Can someone translate this to DeLoreans?

Tell me when the subsidie run out (1, Troll)

Karmashock (2415832) | 1 year,26 days | (#44624965)

They told you the real story here. The solar and wind guys are getting huge government subsidies and tax breaks. Where as the coal and nuclear providers have to pay all sorts of fees, extra taxes, and of course regular taxes.

So guess who is being more profitable?

You can crush any business by doing that. Anything. You could make growing rice in Antarctica viable doing that. Just offer a big enough subsidy for every ton of rice grown there. Boom. Profit.

The question is can the german government sustain these subsidies indefinitely. As in forever. And if/when they stop providing them what will happen to their renewable programs?

I live in California. We've gone through many renewable programs going back to the 1970s. This has been our experience.

First, we give the renewable company a lot of money.

Second, they build their plant.

Third, we give them big tax breaks for subsidies which last for five to ten years.

Fourth, they operate for five to ten years.

Fifth, the subsidies stop.

Sixth, the renewable power company dies almost instantly.

Seventh, the power station is left abandoned in the desert to rot. There isn't even enough money left after to tear it down. Our deserts are littered with these power plants. Dozens of them. Every time one closes we tend to start up another one. And another ruin is in the making.

I want renewable energy. But I want it to be self supporting.

Re:Tell me when the subsidie run out (0)

Anonymous Coward | 1 year,26 days | (#44625001)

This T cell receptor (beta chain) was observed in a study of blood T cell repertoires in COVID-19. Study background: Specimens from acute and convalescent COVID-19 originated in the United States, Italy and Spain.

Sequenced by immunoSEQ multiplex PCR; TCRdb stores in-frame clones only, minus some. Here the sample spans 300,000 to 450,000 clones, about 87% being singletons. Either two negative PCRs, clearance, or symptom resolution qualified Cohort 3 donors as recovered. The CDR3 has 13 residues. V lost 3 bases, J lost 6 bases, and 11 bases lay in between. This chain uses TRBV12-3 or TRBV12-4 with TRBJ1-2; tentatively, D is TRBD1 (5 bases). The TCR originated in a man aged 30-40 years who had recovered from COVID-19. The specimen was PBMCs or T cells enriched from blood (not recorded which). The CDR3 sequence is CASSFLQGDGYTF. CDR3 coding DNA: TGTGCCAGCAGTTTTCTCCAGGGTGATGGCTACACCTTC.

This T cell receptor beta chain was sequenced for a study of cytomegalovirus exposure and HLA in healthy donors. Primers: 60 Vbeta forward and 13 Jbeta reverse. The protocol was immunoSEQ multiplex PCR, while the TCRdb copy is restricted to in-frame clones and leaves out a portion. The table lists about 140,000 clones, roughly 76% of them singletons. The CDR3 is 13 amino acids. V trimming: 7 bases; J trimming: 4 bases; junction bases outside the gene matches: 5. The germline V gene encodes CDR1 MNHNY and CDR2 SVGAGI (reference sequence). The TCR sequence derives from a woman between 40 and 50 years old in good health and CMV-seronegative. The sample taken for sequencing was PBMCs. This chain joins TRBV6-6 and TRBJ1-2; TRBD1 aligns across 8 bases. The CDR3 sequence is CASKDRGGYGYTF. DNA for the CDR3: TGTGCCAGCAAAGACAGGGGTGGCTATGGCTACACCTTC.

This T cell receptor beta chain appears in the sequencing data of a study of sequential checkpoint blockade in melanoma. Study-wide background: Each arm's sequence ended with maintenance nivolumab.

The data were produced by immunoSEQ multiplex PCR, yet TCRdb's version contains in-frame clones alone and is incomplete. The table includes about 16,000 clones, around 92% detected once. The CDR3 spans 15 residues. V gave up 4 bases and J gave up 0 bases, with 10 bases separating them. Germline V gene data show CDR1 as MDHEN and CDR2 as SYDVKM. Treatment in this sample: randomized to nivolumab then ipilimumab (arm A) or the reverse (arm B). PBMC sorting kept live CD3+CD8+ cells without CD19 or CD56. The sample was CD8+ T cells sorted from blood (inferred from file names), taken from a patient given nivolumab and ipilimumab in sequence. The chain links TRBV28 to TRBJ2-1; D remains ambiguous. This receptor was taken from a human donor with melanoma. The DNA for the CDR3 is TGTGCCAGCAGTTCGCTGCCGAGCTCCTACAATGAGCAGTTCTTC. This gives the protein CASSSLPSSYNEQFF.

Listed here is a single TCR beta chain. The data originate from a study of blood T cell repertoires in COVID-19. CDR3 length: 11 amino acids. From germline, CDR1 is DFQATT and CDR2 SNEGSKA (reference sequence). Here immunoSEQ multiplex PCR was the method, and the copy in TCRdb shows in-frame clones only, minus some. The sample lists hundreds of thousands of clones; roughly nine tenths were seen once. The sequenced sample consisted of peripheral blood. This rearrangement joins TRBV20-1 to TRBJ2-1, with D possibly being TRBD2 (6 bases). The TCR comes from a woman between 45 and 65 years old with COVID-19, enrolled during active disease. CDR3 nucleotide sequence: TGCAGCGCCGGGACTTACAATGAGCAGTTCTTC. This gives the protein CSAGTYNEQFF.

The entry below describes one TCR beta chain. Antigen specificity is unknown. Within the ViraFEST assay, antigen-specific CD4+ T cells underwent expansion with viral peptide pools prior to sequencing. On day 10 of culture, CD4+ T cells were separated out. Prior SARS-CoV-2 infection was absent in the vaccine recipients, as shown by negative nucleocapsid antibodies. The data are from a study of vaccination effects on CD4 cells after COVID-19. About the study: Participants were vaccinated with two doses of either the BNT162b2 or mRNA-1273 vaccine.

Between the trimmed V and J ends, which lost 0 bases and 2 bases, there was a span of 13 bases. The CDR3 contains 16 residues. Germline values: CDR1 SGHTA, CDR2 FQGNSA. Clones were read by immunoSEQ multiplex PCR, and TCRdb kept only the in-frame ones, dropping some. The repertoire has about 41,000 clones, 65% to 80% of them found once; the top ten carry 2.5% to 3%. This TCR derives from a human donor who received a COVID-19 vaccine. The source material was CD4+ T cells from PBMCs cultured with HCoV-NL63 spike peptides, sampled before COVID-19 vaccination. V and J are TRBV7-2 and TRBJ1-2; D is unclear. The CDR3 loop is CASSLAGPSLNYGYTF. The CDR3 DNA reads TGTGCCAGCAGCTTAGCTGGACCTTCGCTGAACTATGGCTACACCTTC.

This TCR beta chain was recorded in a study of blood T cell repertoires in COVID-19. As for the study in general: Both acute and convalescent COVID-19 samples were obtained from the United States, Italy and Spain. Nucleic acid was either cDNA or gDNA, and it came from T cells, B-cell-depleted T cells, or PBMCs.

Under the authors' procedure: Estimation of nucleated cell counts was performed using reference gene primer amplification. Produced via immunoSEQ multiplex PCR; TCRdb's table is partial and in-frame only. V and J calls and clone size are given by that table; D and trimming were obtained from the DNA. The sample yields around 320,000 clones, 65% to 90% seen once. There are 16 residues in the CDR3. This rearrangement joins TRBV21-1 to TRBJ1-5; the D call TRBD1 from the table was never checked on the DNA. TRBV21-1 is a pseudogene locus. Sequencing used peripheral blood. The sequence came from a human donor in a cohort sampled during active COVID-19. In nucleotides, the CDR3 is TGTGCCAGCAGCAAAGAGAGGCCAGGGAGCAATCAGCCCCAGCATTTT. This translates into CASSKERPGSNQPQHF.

Let's wait a few dozen years for oil to run out. Maybe then. But I guess we'll have to rely on nuclear anyway.

Re:Tell me when the subsidie run out (4, Informative)

edxwelch (600979) | 1 year,26 days | (#44625107)

Are you joking? Nuclear gets the biggest subsidies of all:
http://www.ucsusa.org/nuclear_power/nuclear_power_and_global_warming/nuclear-power-subsidies-report.html [ucsusa.org]
The insurance is cappedat at ridiculously low value, meaning if there is an accident the taxpayer will have to pay.
Without the insurance cap nuclear power would not exist.

Re:Tell me when the subsidie run out (0)

connor4312 (2608277) | 1 year,26 days | (#44625113)

I want renewable energy. But I want it to be self supporting.

Why? There really is not much reason to require it to be self-sustaining.

Re:Tell me when the subsidie run out (0)

Anonymous Coward | 1 year,26 days | (#44625121)

then also make sure that other industries pay their real costs
http://www.sourcewatch.org/index.php?title=Pleasant_Prairie_Power_Plant

I used to work down the road from this place.

Wonder who paid the $200 Million dollars in health costs from the coal burning ? Not the coal company.

Re:Tell me when the subsidie run out (0)